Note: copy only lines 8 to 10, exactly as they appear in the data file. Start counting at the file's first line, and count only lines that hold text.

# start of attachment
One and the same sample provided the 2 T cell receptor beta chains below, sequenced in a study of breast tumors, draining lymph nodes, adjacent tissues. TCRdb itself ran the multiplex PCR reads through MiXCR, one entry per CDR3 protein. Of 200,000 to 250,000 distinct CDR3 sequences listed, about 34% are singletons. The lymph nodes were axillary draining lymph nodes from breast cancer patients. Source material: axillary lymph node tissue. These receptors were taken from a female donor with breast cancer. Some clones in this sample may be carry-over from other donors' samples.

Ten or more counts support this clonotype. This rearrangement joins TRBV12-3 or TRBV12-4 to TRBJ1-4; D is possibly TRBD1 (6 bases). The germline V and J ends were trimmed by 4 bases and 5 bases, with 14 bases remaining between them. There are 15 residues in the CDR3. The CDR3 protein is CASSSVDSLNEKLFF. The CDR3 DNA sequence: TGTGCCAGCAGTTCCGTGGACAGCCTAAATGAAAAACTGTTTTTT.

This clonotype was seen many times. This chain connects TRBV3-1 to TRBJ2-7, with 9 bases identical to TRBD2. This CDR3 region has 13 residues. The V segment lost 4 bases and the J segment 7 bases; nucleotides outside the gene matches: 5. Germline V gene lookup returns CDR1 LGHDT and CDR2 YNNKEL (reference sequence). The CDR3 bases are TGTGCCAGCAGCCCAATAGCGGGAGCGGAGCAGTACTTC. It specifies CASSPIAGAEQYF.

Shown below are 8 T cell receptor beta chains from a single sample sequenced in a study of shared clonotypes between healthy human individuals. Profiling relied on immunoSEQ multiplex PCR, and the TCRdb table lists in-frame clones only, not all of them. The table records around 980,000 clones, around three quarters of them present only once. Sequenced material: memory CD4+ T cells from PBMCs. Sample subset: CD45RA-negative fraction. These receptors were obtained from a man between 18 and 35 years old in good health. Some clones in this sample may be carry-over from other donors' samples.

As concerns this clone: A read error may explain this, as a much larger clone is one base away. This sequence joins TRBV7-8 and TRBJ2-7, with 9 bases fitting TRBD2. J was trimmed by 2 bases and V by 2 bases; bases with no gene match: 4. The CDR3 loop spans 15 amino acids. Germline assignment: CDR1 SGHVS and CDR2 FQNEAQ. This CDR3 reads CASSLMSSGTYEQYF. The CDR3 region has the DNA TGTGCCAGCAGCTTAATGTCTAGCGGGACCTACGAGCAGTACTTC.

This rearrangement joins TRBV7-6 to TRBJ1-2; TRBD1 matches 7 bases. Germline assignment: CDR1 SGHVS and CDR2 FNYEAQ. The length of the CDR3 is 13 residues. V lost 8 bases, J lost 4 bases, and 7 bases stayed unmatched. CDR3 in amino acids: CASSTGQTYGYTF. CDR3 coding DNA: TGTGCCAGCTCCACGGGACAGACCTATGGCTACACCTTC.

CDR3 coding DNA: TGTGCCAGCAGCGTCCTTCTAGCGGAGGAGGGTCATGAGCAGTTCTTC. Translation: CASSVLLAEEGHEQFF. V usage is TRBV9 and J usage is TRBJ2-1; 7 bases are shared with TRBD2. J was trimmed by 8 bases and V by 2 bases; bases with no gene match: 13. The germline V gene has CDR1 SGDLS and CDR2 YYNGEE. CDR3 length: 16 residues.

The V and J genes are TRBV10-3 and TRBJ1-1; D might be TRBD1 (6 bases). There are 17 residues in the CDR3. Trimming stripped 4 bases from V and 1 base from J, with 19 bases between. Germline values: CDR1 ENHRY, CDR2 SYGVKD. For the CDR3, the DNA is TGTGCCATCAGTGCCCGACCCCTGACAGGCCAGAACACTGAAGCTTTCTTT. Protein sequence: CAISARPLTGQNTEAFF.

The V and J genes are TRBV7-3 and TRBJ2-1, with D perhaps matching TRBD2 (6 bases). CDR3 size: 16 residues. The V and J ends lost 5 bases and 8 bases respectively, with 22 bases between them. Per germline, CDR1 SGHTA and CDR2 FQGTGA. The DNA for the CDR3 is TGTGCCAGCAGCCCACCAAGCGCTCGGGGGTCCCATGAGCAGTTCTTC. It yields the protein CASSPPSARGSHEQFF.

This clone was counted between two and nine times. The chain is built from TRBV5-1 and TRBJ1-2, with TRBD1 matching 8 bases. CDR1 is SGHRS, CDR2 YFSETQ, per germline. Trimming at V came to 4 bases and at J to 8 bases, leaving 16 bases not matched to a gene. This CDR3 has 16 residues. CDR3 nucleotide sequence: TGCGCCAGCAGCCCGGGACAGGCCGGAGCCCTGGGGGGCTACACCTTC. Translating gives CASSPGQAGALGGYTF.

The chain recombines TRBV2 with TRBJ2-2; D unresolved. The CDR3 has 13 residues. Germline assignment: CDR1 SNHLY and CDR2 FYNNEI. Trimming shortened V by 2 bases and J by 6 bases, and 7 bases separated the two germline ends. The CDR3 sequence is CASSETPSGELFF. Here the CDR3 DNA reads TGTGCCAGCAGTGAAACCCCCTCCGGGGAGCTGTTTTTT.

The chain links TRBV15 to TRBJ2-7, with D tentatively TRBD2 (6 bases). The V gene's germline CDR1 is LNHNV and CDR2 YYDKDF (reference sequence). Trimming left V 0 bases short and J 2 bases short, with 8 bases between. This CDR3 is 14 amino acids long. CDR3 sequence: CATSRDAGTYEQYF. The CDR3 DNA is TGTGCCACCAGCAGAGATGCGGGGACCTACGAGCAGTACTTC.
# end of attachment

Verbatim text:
The V and J genes are TRBV10-3 and TRBJ1-1; D might be TRBD1 (6 bases). There are 17 residues in the CDR3. Trimming stripped 4 bases from V and 1 base from J, with 19 bases between. Germline values: CDR1 ENHRY, CDR2 SYGVKD. For the CDR3, the DNA is TGTGCCATCAGTGCCCGACCCCTGACAGGCCAGAACACTGAAGCTTTCTTT. Protein sequence: CAISARPLTGQNTEAFF.

The V and J genes are TRBV7-3 and TRBJ2-1, with D perhaps matching TRBD2 (6 bases). CDR3 size: 16 residues. The V and J ends lost 5 bases and 8 bases respectively, with 22 bases between them. Per germline, CDR1 SGHTA and CDR2 FQGTGA. The DNA for the CDR3 is TGTGCCAGCAGCCCACCAAGCGCTCGGGGGTCCCATGAGCAGTTCTTC. It yields the protein CASSPPSARGSHEQFF.

This clone was counted between two and nine times. The chain is built from TRBV5-1 and TRBJ1-2, with TRBD1 matching 8 bases. CDR1 is SGHRS, CDR2 YFSETQ, per germline. Trimming at V came to 4 bases and at J to 8 bases, leaving 16 bases not matched to a gene. This CDR3 has 16 residues. CDR3 nucleotide sequence: TGCGCCAGCAGCCCGGGACAGGCCGGAGCCCTGGGGGGCTACACCTTC. Translating gives CASSPGQAGALGGYTF.